#4.  Enjoying birthday cake.

 

#5.  Beautiful sunset over Belgrade taken from our balcony.

 

#6.  Dusan (pronounced DuShawn) is the only deacon in all of Serbia.  We had to give him a present!

 

#7.  We gave him a white shirt and Aunt Caroline and Uncle Dick sent a tie to go with tie shirt.  He was so excited that he ran right to his room to put it on and model it for us.  He said THANK YOU   VERY MUCH so Uncle Dick and Aunt Caroline, that THANK YOU is for you!

 

#8.  The Vasica Family (minus one).  Katarina wasn’t home from school yet.  She is 15 and doesn’t get home until 8:00 at night.  High School in Serbia is in two sessions per day—Morning and afternoon.  The Vasica children have afternoon session and so go to school at noon and get home around 8:00.  A family of 5 kids in Serbia is a really large family.  Bro Vasica is working on his law degree.  He also works in the national achives and is a paralegal.  Sis Vasica, Violeta, cleans houses in Belgrade.  They live in Pancevo.  She likes to hitch hike to town because she can get here faster and it doesn’t cost her anything.  They are great members of the church here.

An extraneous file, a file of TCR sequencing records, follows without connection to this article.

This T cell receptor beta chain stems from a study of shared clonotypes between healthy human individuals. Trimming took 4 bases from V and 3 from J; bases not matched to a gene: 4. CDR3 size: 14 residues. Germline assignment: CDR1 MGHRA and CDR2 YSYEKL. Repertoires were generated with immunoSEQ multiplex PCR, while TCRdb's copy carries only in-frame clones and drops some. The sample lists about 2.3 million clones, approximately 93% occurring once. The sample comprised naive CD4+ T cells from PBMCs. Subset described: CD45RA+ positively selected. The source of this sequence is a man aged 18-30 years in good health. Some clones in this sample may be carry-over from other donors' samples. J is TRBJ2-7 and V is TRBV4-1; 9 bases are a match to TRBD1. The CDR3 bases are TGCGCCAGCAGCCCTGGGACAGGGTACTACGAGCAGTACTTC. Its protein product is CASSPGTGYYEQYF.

#9.  Ron, Dusan and me.

 

#10.  Ron and I go for walks first thing in the morning and our favorite thing to do is to walk to the Piazza—the Market place where the locals sell their goods.  This morning we were inquiring about celery root.  They don’t have regular celery but have this plant instead.  You peel the bulb on the bottom and slice and dice it and put it in soup.  It is much more mild than celery.  The sales lady was more than happy to have her picture taken with us!

 

#11.  The fish market at the Piazza.  The word for fish is ARIBA.

 

#12.  This sales guy looked so grumpy but actually ended up being pretty funny and he spoke pretty good English.

 

#13.  Another pic. of the Piazza.  Now you can see why we like to go there.  We can find anything we need there including crocheted tablecloths.

 

#14.  They have the most unusual and colorful pumpkins and squashes.  I wish I had these sitting on my front porch.